The Natural History Museum collection dates from the middle of the eighteenth century, and was originally housed in Bloomsbury. The collection was started by premier London Physician Dr. Hans Sloane. Sloane’s collection included animal and human skeletons, snake skins, and a huge variety of plants and artefacts from across the globe. Dr. Sloane’s will asked for the collection not to become separated and stipulated that the collection should reside in London where it would be seen by the maximum concentration of people. The Crown bought his collection and over the next one hundred years explorers, doctors and physicians added to the collection, including a treasure of herbs collected by Joseph Banks during his travels with Captain Cook aboard the ‘Endeavour’.
In 1856 Professor Richard Owen, the country’s most acclaimed palaeontologist, took charge of the collection and successfully campaigned to have the growing collection moved to larger premises. Parliament bought land in South Kensington soon after to build the proposed museum. In 1864 a competition was held to design the new museum, using Owens’s propositions as a guideline. The winning design came from Captain Francis Fowke, the designer of the Exhibition Centre. Fowke then died suddenly and Alfred Waterhouse was elected to continue his plans. After seven years the building was completed in 1880.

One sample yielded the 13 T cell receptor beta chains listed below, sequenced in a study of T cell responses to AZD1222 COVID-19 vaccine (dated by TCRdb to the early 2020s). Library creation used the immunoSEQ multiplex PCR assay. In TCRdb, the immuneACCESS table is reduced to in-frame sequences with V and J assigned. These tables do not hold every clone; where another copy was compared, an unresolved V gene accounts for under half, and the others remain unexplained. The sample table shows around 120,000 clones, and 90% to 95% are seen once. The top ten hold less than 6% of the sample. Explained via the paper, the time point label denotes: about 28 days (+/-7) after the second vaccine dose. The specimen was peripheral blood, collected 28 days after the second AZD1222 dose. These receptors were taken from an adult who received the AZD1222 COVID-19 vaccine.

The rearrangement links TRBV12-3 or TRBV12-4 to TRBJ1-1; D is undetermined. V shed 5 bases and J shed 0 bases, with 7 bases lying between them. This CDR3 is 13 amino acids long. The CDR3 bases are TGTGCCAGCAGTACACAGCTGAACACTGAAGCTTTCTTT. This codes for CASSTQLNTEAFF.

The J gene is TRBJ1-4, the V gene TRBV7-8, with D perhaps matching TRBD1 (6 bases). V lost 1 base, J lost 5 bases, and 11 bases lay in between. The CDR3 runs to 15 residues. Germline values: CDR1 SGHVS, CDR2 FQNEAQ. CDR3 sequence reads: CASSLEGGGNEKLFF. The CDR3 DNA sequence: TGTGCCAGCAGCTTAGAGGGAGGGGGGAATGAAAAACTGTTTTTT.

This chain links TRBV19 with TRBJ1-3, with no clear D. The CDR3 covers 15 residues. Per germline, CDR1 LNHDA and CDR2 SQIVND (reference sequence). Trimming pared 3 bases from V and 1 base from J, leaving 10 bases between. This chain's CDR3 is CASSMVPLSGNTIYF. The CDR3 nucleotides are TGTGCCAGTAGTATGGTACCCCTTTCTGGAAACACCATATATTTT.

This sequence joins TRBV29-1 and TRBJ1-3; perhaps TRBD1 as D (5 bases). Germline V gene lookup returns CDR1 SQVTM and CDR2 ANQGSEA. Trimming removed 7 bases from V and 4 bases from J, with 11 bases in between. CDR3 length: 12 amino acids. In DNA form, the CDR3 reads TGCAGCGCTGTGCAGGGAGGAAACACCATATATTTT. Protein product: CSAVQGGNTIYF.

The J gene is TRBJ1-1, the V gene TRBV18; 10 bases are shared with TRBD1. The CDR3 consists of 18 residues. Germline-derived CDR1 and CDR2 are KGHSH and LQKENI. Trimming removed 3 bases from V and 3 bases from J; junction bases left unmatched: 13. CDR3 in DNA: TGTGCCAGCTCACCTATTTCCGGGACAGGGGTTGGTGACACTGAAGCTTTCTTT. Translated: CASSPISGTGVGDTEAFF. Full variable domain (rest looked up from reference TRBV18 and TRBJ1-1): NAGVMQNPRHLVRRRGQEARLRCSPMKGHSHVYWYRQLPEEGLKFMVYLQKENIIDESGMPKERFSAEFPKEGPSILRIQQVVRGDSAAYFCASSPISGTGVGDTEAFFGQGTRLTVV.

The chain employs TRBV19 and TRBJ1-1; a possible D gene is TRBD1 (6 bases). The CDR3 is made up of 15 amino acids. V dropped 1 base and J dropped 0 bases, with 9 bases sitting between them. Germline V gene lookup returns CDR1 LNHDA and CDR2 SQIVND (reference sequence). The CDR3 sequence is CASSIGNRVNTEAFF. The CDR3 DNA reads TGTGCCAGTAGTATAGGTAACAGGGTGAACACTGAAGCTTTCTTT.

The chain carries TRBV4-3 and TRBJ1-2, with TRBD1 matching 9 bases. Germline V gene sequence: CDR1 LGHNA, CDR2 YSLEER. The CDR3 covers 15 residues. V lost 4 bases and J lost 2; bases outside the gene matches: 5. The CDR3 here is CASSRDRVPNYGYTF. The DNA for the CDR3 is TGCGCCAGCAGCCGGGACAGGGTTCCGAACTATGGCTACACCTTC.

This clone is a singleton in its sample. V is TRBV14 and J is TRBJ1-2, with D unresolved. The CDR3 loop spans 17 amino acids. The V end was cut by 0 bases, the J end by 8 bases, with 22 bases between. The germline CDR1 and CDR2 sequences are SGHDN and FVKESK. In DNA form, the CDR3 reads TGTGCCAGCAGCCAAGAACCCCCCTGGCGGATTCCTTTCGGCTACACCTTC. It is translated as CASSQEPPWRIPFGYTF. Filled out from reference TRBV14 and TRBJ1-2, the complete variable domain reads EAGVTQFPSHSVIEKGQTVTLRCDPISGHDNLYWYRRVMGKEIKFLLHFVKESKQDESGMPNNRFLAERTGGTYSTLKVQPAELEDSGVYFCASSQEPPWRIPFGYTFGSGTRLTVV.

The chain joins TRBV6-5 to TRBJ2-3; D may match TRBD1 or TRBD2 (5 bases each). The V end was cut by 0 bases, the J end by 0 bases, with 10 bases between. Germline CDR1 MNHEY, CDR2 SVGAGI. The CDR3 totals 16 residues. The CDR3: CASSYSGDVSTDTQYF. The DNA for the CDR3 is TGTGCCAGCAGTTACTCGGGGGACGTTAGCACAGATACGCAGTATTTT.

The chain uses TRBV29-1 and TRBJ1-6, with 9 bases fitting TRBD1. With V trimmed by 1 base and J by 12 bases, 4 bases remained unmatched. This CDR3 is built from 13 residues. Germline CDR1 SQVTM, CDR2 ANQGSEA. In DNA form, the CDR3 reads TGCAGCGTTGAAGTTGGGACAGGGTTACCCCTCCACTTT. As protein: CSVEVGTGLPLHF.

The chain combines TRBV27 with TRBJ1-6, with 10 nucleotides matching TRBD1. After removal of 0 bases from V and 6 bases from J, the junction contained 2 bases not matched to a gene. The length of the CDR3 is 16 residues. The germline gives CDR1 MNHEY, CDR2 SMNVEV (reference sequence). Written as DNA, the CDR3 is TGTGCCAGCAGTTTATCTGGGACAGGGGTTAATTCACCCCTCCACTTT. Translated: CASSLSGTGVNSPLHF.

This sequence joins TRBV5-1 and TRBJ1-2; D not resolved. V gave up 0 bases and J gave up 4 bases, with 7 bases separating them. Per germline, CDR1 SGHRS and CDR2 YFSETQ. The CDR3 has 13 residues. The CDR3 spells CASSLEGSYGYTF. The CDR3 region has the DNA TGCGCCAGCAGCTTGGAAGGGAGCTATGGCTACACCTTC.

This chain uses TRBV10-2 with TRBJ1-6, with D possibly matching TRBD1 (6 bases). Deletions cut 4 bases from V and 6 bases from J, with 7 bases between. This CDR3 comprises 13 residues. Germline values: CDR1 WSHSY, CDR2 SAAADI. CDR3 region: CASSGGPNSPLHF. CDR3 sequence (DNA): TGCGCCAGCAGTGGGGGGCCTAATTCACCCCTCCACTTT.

The Museum is a spectacular Victorian-style Italian Renaissance building described as a 'Cathedral of Science', and was the combined vision of three extraordinary men. The exterior of the building is adorned with stone animals and plants, symbolizing the significance of the interior exhibits. The Natural History Museum is now one of the most visited museums in the country and contains an unrivalled collection of exhibits. A 25-metre blue whale skeleton, the largest mammal in the world, suspended in the air, is the main exhibit in the impressive Hinze Hall, and is the gateway to the museum. Other exhibits include dinosaurs, human biology, ecology, British natural history, discovering mammals, reptiles and fish, marine invertebrates and creepy Crawlies. Admission to the Natural History Museum is free, although donations are welcome.
All Images: Trustees of the Natural History Museum